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GOCRITIC! Animafest Zagreb 2019

GoCritic! Review: Aragne: Sign of Vermillion


- Our Czech participant reviews the Japanese body horror anime by Saku Sakamoto, made outside the country's studio system, to mixed results

GoCritic! Review: Aragne: Sign of Vermillion

The supernatural horror anime Aragne: Sign of Vermillion is a new, independent, audiovisual project from Japan, a country where it’s almost impossible to succeed outside of the established production system. It could be said that the film, which screened in the Grand Competition for Feature Films at Animafest Zagreb, is an extreme form of auteur cinema, as the director Saku Sakamoto (known for his work as a digital effects supervisor on Ghost in the Shell 2: Innocence) is also the writer, animator and musical composer of the film, and was helped in his work by his devoted producer Osamu Fukutani.

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Contemporary Japanese horror cinema is born out of three distinctive layers of national culture –traditional folklore, full of mysterious entities and characterised by deep interconnections between human and other worlds, the memory of the brutal destruction which took place during the Second World War, and modern life in metropolises populated by alienated individuals. Each and every trait of Japanese horror films - their particular narrative structure, their cause and effect chain and their motifs – plays into the unique and recognizable atmosphere that they create. Aragne: Sign of Vermillion is an amalgamation of these principles; an accomplished though not entirely coherent animated body horror film.

Ria, a modern-thinking, independent woman, has fallen foul of a real estate agency and its promises of a smart, sunshine-bathed apartment surrounded by greenery. Her dream home has actually turned out to be more of a nightmare: it’s a building with endless rows of windows, long empty staircases, and corridors resembling a maze from which the only exit is locked.

At the beginning of the film, several young women have been murdered. The local media describe these killings as the work of a serial killer. However, when Ria meets a young student who lives in the neighbourhood, the girl refers to him as a saviour who helps poor souls who’ve lost their purpose in life. One night, in the corridors of her building, Ria sees a large bug burrowing out of the arm of an old lady. She sets out to unravel the mystery behind these paranormal creatures and her quest will take her to a library where a historian tells her about a myth involving ancient "Spirit Bugs". One particular variation of these creatures is able to separate bodies from souls and to then use the body as a murderous puppet. Apparently, the serial killer (or saviour) is destroying these possessed human zombies. Later in the film, Ria discovers that these spiritual bugs’ reappearance could hark back to a terrible medical experiment carried out on humans during the Second World War, in a location just a few metres away from her current home.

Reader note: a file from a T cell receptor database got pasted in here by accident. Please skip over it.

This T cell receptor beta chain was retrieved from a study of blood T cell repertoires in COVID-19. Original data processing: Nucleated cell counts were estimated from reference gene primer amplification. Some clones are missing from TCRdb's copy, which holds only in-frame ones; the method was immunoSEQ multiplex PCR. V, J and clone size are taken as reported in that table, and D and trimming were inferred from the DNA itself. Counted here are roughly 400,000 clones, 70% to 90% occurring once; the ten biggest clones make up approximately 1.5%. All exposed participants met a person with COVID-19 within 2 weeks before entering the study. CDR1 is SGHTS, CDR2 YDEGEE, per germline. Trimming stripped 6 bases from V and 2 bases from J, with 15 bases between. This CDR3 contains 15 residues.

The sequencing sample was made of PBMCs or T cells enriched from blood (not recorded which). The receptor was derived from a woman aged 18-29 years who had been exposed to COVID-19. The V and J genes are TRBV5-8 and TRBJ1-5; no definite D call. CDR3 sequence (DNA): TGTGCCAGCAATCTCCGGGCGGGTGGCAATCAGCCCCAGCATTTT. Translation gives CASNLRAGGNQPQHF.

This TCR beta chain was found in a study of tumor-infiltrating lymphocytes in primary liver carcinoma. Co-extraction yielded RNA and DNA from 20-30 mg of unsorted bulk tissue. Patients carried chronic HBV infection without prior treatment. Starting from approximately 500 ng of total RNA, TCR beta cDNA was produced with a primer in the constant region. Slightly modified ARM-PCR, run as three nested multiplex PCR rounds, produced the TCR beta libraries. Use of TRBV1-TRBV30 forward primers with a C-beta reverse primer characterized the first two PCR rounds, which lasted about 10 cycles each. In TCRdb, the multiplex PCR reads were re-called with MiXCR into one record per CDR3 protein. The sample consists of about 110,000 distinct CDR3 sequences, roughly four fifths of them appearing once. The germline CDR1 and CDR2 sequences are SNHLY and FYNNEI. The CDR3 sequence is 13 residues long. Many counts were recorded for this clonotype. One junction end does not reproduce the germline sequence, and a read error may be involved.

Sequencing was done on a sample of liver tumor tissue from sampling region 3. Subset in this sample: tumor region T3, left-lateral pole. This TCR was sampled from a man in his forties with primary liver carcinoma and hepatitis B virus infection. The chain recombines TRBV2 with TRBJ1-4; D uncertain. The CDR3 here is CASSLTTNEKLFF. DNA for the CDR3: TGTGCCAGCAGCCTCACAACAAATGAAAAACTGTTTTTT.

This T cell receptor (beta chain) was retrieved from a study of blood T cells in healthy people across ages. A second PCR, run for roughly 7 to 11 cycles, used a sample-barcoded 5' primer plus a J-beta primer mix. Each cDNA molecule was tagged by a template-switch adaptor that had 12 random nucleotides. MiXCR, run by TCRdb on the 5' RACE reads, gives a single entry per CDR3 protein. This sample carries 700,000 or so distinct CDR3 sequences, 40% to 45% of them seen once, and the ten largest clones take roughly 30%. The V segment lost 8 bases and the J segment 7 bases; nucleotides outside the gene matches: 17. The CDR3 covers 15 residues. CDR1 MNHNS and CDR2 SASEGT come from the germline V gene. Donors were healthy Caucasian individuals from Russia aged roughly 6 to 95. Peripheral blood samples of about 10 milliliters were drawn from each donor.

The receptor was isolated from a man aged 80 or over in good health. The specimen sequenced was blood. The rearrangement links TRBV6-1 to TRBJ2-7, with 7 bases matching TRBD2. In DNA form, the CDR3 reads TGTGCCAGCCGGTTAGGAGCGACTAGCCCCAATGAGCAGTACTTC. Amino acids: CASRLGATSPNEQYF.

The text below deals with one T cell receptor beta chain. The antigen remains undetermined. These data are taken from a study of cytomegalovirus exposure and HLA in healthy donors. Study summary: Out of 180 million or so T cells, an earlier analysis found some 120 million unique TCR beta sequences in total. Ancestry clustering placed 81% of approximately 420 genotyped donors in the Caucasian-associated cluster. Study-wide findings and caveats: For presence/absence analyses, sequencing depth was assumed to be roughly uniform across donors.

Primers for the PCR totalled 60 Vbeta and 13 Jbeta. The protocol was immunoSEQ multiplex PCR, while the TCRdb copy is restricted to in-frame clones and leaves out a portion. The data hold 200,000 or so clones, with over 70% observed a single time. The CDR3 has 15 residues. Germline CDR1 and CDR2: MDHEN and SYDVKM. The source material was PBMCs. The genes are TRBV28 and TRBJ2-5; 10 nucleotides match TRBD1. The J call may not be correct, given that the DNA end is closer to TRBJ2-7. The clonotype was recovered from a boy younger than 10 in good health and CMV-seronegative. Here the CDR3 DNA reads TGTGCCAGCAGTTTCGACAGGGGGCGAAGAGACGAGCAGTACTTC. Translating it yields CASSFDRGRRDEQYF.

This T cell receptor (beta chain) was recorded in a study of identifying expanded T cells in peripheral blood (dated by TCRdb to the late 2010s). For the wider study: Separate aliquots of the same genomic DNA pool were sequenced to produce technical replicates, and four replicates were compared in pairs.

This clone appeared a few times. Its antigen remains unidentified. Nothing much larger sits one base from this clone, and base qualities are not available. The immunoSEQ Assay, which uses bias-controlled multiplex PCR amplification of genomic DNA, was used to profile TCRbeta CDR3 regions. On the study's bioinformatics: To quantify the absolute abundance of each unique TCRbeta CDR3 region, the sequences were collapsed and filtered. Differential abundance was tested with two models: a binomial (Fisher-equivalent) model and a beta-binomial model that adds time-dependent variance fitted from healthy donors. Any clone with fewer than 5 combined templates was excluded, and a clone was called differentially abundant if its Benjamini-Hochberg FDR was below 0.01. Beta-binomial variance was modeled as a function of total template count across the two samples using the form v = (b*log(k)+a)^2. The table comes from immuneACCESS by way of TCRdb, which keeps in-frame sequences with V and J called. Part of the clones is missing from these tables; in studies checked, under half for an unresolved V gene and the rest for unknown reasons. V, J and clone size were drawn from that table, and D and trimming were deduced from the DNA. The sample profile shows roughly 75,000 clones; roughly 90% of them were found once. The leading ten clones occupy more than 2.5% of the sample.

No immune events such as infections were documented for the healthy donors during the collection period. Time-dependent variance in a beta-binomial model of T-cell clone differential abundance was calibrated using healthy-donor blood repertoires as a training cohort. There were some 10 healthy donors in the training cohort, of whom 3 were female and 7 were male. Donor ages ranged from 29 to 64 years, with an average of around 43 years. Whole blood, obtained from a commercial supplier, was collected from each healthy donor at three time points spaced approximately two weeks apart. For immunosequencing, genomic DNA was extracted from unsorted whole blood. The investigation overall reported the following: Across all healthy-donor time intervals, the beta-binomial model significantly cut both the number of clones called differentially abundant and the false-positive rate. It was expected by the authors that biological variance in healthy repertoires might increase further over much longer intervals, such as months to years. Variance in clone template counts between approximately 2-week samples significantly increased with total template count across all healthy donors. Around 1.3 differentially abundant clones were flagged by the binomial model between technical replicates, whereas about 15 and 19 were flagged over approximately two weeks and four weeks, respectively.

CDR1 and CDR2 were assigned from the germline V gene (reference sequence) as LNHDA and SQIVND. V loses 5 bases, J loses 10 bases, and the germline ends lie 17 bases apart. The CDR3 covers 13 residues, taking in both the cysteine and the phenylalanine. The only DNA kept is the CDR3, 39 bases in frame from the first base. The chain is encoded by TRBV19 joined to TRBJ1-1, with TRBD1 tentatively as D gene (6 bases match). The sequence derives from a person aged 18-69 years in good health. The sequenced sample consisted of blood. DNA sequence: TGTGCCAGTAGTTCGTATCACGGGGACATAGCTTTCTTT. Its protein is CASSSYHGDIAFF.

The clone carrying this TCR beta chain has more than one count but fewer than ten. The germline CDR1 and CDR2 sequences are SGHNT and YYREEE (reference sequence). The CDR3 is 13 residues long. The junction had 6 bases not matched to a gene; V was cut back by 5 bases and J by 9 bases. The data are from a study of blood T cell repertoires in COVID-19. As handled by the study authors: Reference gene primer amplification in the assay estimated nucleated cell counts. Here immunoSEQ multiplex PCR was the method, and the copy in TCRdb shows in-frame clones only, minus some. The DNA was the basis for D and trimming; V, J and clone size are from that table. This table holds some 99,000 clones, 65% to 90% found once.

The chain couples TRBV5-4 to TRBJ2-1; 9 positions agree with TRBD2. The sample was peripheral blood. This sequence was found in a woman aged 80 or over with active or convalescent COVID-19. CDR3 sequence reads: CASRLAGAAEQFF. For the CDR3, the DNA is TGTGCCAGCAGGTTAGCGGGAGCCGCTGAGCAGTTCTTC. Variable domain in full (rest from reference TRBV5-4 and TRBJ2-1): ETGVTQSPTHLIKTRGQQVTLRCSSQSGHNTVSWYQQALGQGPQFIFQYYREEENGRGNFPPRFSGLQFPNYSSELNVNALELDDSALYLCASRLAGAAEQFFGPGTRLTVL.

Various side characters tell different parts of the story in different ways and it seems impossible to unravel the entire mystery. Myths are intermixed with the collective memory of the Japanese people, as well as with Ria's own memory of her one and only sin, an act which will haunt her right up until her moment of salvation when she finally asks for forgiveness. This complex, multi-layered, and often incoherent narrative finally culminates in what might be described as a dystopian version of reality.

Aragne: Sign of Vermillion combines a number of structural devices and horror genre themes, the most prominent of these being body horror. But is it possible to create a work of this subgenre through the medium of animation, or to modify a cartoon body, which doesn’t possess the physical materiality of human flesh, in any kind of believable way? It appears to be a fight the director is unable to win. That said, whilst Sakamoto may not have succeeded in achieving this particular feat, he has, however, managed to produce an evocatively discomforting anime through a special combination of animation styles and techniques: the radioactive sunshine sets a nightmarish tone; a realistic CGI rendering of the post-industrial landscape contrasts sharply with the appearance of Ria, who looks like a magical fairy with her deep, photorealistic eyes which are able to look beyond the grey mundanity of the housing complex and see human bodies becoming puppets - twisted minions who execute the commands of a higher entity.

Sakamoto has mixed computer-generated animation with classically drawn characters in order to create a fictional world where the lines between dream and reality, past and present, are ever shifting. The wild variety of visual styles heightens the possibility endless terror. Ria becomes an almost believably vivid character who can’t escape her own fate and who, as such, has been sentenced to suffer.

Even though the film’s confusing plot serves more as a backdrop for horrifying moments than offering any real kind of comprehensible story, the disorientating nature of the film allows Aragne: Sign of Vermillion to move closer to its goal of intriguing, impressing and scaring (or at least grossing out) its audience.

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